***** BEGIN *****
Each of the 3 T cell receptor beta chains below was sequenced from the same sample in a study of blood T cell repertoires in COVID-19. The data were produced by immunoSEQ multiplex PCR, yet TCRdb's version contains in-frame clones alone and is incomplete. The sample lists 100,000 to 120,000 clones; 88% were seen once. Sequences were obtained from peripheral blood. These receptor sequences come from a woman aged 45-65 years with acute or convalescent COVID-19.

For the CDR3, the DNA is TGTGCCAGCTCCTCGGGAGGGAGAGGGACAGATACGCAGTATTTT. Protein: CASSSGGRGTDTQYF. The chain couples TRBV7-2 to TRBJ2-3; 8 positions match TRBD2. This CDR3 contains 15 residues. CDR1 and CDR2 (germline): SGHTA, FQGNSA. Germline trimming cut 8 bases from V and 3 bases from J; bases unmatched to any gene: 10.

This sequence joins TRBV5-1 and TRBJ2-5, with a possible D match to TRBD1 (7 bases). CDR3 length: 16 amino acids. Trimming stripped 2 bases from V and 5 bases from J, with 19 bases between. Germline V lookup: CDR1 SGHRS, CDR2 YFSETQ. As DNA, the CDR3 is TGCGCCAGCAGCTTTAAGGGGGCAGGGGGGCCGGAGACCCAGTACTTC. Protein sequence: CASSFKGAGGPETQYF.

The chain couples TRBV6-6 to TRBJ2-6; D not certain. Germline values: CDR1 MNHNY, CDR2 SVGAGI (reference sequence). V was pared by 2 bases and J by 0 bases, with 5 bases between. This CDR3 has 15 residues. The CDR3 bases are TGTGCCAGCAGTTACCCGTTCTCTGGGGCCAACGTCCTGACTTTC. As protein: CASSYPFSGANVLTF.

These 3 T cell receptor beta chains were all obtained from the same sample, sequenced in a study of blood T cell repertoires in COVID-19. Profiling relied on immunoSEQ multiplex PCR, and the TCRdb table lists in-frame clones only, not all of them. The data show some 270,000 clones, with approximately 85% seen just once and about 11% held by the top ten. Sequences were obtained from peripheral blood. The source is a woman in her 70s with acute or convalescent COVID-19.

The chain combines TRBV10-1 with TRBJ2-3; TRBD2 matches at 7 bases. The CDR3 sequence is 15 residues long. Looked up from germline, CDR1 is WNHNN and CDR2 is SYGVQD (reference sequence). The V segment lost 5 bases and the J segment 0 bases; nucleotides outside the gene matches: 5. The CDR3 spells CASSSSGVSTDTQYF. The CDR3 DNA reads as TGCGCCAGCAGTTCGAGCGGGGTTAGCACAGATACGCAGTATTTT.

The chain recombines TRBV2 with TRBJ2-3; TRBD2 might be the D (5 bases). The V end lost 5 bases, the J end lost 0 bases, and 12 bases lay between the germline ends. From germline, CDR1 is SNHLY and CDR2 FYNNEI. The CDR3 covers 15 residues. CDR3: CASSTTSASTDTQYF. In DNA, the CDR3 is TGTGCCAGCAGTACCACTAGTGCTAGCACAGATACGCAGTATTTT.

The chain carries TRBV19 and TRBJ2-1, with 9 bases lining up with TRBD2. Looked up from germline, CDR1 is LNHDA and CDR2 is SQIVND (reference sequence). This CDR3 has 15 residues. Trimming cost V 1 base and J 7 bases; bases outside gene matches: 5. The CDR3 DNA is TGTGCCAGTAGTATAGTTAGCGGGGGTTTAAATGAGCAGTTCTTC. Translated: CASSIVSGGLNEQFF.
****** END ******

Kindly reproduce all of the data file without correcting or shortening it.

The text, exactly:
Each of the 3 T cell receptor beta chains below was sequenced from the same sample in a study of blood T cell repertoires in COVID-19. The data were produced by immunoSEQ multiplex PCR, yet TCRdb's version contains in-frame clones alone and is incomplete. The sample lists 100,000 to 120,000 clones; 88% were seen once. Sequences were obtained from peripheral blood. These receptor sequences come from a woman aged 45-65 years with acute or convalescent COVID-19.

For the CDR3, the DNA is TGTGCCAGCTCCTCGGGAGGGAGAGGGACAGATACGCAGTATTTT. Protein: CASSSGGRGTDTQYF. The chain couples TRBV7-2 to TRBJ2-3; 8 positions match TRBD2. This CDR3 contains 15 residues. CDR1 and CDR2 (germline): SGHTA, FQGNSA. Germline trimming cut 8 bases from V and 3 bases from J; bases unmatched to any gene: 10.

This sequence joins TRBV5-1 and TRBJ2-5, with a possible D match to TRBD1 (7 bases). CDR3 length: 16 amino acids. Trimming stripped 2 bases from V and 5 bases from J, with 19 bases between. Germline V lookup: CDR1 SGHRS, CDR2 YFSETQ. As DNA, the CDR3 is TGCGCCAGCAGCTTTAAGGGGGCAGGGGGGCCGGAGACCCAGTACTTC. Protein sequence: CASSFKGAGGPETQYF.

The chain couples TRBV6-6 to TRBJ2-6; D not certain. Germline values: CDR1 MNHNY, CDR2 SVGAGI (reference sequence). V was pared by 2 bases and J by 0 bases, with 5 bases between. This CDR3 has 15 residues. The CDR3 bases are TGTGCCAGCAGTTACCCGTTCTCTGGGGCCAACGTCCTGACTTTC. As protein: CASSYPFSGANVLTF.

These 3 T cell receptor beta chains were all obtained from the same sample, sequenced in a study of blood T cell repertoires in COVID-19. Profiling relied on immunoSEQ multiplex PCR, and the TCRdb table lists in-frame clones only, not all of them. The data show some 270,000 clones, with approximately 85% seen just once and about 11% held by the top ten. Sequences were obtained from peripheral blood. The source is a woman in her 70s with acute or convalescent COVID-19.

The chain combines TRBV10-1 with TRBJ2-3; TRBD2 matches at 7 bases. The CDR3 sequence is 15 residues long. Looked up from germline, CDR1 is WNHNN and CDR2 is SYGVQD (reference sequence). The V segment lost 5 bases and the J segment 0 bases; nucleotides outside the gene matches: 5. The CDR3 spells CASSSSGVSTDTQYF. The CDR3 DNA reads as TGCGCCAGCAGTTCGAGCGGGGTTAGCACAGATACGCAGTATTTT.

The chain recombines TRBV2 with TRBJ2-3; TRBD2 might be the D (5 bases). The V end lost 5 bases, the J end lost 0 bases, and 12 bases lay between the germline ends. From germline, CDR1 is SNHLY and CDR2 FYNNEI. The CDR3 covers 15 residues. CDR3: CASSTTSASTDTQYF. In DNA, the CDR3 is TGTGCCAGCAGTACCACTAGTGCTAGCACAGATACGCAGTATTTT.

The chain carries TRBV19 and TRBJ2-1, with 9 bases lining up with TRBD2. Looked up from germline, CDR1 is LNHDA and CDR2 is SQIVND (reference sequence). This CDR3 has 15 residues. Trimming cost V 1 base and J 7 bases; bases outside gene matches: 5. The CDR3 DNA is TGTGCCAGTAGTATAGTTAGCGGGGGTTTAAATGAGCAGTTCTTC. Translated: CASSIVSGGLNEQFF.